Apr 23

Book Review: Ancillary Sword

Ancillary Sword (Imperial Radch, #2)Ancillary Sword by Ann Leckie

In many ways this book was easier to get into than the first one. Now the fact that Breq used to be a ship is no longer a mystery, and I know what ancillaries are, and I’m a little more familiar with how the Imperial Radch conduct their affairs. The first book had been terribly confusing trying to figure out how all the different characters related to one another, and who they were, and who was part of the same person. While they still had multiple rapid-fire scene changes as Breq’s attention went from person to person to person, it was more managable. I still don’t quite get how the ship’s crew are organized, except that they are groups of ten (?) under a lieutenant, and the group is named after a god (?) or something, but I managed to understand enough to get the story.
In some ways Breq is a less-interesting character in this. She has financial and political power, which she didn’t have in the first book, so her challenges are not as immediate and life-threatening. We see the “justice” part of her “Justice of Toren” designation, as she tries to repair some of the political imbalances on the world she’s visiting. Leckie is cynical/realistic enough to depict major inequalities present in nearly all of her alien cultures. The downtrodden tea-picking peoples and those ekeing out a living in the Undergarden on the station could be Chinese immigrants, or African slaves, or Irish immigrants, or West Virginia coal miners. Because the people are rarely described racially, and because even their genders are in doubt, it makes their struggles that much more universal.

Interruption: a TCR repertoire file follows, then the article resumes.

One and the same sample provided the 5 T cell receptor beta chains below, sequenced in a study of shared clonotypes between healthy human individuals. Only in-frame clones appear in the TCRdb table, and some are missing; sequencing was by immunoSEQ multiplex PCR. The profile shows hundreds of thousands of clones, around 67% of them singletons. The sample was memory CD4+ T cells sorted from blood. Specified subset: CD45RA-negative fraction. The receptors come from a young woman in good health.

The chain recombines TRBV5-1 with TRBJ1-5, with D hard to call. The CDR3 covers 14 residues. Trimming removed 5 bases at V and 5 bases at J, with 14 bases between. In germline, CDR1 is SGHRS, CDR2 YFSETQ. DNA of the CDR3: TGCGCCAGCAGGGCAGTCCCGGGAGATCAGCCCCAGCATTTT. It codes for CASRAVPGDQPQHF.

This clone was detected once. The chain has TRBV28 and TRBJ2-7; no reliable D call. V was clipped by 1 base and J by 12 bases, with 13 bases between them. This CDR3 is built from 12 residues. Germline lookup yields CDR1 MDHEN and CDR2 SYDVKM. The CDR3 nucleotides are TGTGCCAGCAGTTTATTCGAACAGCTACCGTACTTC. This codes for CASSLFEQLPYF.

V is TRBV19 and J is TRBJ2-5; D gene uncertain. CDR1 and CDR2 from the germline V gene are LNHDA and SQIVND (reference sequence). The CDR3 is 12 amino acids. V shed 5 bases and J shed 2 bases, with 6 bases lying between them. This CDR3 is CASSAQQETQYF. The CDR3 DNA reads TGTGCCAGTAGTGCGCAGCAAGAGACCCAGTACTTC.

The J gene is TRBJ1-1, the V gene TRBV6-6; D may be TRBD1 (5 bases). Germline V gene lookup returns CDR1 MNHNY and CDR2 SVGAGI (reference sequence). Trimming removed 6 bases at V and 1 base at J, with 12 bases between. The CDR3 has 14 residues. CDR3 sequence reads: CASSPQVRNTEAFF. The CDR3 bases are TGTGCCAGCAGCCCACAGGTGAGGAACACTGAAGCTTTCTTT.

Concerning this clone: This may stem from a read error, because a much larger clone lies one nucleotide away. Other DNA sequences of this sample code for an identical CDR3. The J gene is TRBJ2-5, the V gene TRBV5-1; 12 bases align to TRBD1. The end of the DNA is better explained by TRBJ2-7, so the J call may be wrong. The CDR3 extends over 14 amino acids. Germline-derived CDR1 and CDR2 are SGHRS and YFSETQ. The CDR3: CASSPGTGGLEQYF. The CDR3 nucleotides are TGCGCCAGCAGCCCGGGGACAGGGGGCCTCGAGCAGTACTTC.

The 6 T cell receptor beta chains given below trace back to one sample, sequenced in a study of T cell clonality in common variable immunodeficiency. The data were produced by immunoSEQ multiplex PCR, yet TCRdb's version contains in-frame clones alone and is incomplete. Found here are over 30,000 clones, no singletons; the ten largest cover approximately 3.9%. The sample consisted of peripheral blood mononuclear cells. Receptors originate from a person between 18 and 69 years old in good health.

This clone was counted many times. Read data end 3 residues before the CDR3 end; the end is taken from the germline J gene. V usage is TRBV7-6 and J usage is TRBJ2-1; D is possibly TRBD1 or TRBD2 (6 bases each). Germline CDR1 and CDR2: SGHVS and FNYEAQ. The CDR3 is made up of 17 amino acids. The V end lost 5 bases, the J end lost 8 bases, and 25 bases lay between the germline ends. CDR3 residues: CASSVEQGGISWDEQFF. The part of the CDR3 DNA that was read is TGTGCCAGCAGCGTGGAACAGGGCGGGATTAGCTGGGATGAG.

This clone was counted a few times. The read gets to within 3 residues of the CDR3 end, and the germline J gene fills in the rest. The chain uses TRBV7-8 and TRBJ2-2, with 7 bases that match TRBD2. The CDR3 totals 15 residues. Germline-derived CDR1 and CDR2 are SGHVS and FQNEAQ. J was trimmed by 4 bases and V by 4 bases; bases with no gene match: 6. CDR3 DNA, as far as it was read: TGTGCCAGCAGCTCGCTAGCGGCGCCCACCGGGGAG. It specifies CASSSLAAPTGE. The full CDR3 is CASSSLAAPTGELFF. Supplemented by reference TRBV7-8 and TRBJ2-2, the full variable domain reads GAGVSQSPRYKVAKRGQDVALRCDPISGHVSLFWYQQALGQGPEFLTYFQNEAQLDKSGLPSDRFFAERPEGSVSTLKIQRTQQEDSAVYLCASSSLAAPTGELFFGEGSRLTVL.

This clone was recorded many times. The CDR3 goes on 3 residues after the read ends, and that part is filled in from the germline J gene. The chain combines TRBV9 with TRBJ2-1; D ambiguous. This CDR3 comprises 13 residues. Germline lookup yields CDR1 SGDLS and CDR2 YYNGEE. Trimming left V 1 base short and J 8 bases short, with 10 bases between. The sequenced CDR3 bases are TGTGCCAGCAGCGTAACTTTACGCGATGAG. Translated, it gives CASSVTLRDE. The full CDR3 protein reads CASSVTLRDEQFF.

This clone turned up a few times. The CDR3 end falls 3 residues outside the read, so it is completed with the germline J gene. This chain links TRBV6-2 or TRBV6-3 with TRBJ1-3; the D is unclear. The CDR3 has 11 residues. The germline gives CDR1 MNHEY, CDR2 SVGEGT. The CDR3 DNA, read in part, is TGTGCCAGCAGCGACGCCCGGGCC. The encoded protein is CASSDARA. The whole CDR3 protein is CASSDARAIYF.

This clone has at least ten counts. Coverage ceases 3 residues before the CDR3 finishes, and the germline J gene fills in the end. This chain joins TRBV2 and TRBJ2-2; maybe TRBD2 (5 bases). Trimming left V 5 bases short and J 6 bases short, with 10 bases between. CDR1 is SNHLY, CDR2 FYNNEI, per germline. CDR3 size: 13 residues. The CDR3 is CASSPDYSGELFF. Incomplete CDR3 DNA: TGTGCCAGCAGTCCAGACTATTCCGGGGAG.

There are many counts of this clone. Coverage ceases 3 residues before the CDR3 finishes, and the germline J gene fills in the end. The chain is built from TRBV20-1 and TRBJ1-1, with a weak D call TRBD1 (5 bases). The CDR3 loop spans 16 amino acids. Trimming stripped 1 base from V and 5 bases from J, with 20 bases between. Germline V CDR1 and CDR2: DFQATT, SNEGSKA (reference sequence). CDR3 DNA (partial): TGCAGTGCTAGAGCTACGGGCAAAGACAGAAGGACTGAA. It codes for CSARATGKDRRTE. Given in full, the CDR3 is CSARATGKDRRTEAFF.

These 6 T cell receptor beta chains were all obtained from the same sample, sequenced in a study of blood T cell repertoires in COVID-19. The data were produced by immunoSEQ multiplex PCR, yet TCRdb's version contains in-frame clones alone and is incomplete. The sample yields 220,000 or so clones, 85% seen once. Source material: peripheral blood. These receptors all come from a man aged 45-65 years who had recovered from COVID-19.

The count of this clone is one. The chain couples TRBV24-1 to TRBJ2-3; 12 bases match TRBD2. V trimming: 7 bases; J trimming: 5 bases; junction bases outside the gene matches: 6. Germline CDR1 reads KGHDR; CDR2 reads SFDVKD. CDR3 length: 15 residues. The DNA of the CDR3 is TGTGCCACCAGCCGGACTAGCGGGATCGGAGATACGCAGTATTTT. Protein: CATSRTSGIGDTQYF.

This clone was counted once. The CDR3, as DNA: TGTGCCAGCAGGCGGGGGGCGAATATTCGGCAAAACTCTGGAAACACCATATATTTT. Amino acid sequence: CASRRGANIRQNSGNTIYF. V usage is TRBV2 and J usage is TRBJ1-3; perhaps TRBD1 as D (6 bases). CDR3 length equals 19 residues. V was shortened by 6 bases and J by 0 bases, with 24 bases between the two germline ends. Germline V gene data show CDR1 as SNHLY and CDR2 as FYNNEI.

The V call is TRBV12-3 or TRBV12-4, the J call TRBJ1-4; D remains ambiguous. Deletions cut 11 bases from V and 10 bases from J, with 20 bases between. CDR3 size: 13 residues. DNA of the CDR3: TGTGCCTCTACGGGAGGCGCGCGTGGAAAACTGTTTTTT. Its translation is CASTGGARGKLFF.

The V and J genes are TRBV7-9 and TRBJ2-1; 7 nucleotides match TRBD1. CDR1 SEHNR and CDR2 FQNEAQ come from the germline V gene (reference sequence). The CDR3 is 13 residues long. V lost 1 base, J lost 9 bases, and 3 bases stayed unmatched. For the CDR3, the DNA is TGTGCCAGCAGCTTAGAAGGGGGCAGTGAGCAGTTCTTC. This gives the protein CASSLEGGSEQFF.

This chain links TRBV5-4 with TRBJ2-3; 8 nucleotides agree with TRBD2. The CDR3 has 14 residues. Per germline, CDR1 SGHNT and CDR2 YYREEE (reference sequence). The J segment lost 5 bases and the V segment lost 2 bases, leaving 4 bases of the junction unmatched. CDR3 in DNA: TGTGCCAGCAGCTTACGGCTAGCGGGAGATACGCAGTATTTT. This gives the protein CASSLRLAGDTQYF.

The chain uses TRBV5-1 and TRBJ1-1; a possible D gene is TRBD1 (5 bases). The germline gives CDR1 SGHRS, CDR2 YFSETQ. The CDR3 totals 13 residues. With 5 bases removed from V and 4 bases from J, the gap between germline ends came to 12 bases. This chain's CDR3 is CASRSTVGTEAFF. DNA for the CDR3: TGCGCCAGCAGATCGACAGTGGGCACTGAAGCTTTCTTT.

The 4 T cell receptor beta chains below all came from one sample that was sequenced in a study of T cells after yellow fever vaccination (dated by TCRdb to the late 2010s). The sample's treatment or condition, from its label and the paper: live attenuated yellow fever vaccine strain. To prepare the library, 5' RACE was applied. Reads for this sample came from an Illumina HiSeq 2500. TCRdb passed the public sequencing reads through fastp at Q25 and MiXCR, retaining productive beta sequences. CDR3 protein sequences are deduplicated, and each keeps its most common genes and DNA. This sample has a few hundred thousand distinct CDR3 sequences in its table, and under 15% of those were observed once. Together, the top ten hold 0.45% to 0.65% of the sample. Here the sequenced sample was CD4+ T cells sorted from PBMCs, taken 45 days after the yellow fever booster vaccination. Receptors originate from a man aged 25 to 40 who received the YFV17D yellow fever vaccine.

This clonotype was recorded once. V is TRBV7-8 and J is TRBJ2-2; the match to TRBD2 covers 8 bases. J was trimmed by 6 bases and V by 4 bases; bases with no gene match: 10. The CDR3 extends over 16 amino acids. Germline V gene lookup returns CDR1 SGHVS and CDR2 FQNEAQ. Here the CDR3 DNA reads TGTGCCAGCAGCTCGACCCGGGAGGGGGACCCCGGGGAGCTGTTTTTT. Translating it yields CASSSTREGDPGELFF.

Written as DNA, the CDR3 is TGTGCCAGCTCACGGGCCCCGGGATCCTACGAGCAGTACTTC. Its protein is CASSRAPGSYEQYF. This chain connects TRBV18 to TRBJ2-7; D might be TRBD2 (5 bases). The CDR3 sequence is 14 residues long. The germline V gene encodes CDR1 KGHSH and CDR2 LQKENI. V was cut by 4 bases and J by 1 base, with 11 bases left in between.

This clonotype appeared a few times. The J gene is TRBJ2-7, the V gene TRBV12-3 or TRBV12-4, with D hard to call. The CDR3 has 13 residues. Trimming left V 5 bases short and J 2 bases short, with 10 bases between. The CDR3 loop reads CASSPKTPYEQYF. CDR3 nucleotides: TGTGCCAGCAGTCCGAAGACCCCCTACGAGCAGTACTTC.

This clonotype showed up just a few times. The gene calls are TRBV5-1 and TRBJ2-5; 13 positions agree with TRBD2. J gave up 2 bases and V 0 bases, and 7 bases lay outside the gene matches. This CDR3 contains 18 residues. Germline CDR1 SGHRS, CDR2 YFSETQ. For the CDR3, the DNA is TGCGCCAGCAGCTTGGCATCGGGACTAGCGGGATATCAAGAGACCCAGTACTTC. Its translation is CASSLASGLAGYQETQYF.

The main plot/mystery “what’s behind the ghost gate” didn’t intrigue me as much as the other plots involving the governor’s daughter and the Undergarden. In the end, I either didn’t know or didn’t care about what’s beyond the ghost gate, except to reflect that I imagine the third book will have something to do with the Presger.

Still, I highly recommend this series. The SF is fascinating, the moral questions it poses thought-provoking, and the characters sympathetic despite their flaws.

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